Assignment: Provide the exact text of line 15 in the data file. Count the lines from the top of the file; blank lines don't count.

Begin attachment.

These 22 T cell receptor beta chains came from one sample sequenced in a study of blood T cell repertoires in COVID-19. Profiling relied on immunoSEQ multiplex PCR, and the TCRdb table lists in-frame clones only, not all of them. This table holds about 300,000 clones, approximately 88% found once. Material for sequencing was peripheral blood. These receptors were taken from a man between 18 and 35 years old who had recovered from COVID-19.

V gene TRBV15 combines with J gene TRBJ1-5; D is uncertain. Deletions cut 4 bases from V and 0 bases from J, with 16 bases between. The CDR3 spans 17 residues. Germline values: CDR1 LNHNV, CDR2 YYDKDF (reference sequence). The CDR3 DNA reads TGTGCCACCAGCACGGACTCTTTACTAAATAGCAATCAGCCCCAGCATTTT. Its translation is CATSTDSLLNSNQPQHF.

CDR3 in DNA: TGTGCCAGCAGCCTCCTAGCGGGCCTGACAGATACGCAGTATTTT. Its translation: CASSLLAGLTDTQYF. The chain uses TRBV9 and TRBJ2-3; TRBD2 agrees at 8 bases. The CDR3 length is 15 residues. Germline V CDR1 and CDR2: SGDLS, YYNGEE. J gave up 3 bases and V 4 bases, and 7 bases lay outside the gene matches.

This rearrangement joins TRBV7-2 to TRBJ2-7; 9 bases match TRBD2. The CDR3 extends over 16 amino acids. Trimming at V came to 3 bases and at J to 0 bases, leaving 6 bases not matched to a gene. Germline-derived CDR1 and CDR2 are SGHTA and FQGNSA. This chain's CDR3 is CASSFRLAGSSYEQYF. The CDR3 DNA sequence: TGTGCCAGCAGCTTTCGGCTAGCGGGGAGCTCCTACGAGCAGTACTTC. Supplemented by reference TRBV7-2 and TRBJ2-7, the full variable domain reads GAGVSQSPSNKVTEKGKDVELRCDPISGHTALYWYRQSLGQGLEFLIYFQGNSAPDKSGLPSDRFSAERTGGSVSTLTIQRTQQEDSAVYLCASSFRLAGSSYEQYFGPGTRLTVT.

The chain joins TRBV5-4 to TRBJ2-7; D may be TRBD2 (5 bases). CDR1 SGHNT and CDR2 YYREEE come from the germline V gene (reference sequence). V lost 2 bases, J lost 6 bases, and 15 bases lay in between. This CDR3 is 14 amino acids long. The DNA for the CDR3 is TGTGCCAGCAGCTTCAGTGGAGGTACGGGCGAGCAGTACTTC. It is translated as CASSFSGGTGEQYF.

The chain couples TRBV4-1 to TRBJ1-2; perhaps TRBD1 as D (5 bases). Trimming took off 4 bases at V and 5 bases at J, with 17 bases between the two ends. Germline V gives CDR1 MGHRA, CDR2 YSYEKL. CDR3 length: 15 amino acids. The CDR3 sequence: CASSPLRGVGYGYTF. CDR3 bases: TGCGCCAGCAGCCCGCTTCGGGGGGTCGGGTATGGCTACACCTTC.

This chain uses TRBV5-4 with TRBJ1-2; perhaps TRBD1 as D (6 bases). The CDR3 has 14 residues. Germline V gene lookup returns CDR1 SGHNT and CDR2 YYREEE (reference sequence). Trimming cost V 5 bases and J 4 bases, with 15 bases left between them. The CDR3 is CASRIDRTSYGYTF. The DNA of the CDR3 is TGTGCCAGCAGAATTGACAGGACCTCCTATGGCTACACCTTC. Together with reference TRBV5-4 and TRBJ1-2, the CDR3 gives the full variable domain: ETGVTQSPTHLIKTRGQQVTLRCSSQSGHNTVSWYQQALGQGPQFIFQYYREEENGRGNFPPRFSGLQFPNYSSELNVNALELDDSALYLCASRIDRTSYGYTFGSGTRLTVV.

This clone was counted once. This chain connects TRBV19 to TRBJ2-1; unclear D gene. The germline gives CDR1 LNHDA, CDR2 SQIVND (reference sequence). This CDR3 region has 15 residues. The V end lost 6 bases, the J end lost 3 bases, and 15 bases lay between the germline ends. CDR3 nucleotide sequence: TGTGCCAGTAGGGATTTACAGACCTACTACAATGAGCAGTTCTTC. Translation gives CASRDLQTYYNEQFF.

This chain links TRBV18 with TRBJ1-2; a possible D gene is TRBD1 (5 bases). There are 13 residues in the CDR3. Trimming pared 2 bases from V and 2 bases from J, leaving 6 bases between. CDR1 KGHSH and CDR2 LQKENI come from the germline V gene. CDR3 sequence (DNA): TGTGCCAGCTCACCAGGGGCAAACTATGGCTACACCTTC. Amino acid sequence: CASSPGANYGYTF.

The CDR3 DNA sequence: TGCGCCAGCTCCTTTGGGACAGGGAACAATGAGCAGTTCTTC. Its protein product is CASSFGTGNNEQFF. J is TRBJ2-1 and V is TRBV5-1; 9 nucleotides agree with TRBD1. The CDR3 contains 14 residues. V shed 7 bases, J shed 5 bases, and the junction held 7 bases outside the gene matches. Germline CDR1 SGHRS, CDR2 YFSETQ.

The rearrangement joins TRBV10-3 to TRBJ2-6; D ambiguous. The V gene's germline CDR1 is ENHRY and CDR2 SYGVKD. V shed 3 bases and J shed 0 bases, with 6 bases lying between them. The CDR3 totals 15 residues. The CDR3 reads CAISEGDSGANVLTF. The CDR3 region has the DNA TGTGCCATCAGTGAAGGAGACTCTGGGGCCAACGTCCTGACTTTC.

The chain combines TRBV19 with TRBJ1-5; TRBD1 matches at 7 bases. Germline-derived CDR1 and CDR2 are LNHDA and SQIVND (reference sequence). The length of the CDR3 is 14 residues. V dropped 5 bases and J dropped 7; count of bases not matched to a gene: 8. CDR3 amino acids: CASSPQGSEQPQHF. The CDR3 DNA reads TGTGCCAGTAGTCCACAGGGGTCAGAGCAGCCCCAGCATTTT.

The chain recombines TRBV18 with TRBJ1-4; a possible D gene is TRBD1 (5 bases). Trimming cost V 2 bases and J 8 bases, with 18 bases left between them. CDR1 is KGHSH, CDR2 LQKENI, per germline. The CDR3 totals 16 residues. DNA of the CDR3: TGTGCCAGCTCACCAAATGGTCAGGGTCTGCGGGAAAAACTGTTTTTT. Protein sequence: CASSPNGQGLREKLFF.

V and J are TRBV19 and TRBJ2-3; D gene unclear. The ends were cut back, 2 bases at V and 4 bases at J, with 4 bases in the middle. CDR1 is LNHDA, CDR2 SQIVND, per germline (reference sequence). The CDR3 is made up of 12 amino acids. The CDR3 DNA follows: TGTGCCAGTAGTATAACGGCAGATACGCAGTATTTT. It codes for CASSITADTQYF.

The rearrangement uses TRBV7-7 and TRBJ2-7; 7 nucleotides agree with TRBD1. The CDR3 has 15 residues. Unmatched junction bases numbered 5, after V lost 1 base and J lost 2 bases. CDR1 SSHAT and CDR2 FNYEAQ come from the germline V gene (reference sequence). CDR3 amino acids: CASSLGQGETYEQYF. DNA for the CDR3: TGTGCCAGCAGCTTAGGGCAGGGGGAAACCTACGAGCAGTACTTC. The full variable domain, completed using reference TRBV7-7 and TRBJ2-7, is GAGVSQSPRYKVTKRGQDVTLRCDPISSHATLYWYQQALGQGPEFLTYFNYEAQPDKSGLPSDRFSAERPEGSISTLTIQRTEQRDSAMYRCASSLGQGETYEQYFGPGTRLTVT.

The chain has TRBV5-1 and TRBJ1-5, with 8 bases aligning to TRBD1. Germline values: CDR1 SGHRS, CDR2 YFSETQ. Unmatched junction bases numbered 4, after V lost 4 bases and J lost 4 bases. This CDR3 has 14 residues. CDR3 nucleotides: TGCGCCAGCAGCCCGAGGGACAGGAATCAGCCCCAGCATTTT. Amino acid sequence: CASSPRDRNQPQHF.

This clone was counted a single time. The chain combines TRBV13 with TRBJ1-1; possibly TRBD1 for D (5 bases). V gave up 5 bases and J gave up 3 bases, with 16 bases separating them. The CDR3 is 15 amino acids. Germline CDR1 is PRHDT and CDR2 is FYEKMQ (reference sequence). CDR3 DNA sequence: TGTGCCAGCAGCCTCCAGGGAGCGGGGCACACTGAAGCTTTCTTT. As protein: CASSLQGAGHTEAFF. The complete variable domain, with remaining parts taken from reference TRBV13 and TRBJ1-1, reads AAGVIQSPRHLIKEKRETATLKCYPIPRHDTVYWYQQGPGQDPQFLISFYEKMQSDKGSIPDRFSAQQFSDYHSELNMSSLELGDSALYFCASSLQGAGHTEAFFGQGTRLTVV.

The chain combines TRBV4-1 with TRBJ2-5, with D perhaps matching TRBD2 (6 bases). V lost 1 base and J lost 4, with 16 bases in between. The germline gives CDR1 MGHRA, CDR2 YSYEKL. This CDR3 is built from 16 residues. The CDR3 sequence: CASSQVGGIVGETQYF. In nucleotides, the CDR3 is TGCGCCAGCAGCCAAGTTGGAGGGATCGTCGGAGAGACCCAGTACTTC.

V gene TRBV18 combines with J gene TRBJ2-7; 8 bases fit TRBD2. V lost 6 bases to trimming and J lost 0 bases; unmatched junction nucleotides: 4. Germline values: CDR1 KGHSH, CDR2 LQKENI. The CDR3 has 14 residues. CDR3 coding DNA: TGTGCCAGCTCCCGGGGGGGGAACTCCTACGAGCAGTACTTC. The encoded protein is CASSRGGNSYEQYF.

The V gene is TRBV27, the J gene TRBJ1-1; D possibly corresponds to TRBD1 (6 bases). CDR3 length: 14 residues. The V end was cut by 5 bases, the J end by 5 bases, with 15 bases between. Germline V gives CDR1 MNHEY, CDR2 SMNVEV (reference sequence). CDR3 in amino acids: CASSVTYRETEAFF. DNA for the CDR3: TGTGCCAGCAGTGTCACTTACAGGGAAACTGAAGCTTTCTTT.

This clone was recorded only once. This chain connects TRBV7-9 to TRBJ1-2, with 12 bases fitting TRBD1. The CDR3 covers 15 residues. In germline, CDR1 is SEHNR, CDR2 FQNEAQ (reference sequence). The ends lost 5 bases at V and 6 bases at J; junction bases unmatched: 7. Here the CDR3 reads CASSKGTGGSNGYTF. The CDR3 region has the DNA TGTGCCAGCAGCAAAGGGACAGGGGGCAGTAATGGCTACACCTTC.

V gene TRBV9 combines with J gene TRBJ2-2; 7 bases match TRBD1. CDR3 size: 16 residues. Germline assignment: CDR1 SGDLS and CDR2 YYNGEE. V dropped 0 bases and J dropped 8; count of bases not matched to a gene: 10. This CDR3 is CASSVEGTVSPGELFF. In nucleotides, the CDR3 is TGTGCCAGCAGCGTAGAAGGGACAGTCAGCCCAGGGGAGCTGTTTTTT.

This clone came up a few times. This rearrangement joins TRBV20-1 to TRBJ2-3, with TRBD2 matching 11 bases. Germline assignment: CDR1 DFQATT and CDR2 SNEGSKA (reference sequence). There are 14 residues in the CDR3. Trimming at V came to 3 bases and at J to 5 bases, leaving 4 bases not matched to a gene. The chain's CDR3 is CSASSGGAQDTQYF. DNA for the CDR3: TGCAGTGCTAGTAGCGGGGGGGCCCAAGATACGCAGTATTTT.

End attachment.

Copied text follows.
The rearrangement uses TRBV7-7 and TRBJ2-7; 7 nucleotides agree with TRBD1. The CDR3 has 15 residues. Unmatched junction bases numbered 5, after V lost 1 base and J lost 2 bases. CDR1 SSHAT and CDR2 FNYEAQ come from the germline V gene (reference sequence). CDR3 amino acids: CASSLGQGETYEQYF. DNA for the CDR3: TGTGCCAGCAGCTTAGGGCAGGGGGAAACCTACGAGCAGTACTTC. The full variable domain, completed using reference TRBV7-7 and TRBJ2-7, is GAGVSQSPRYKVTKRGQDVTLRCDPISSHATLYWYQQALGQGPEFLTYFNYEAQPDKSGLPSDRFSAERPEGSISTLTIQRTEQRDSAMYRCASSLGQGETYEQYFGPGTRLTVT.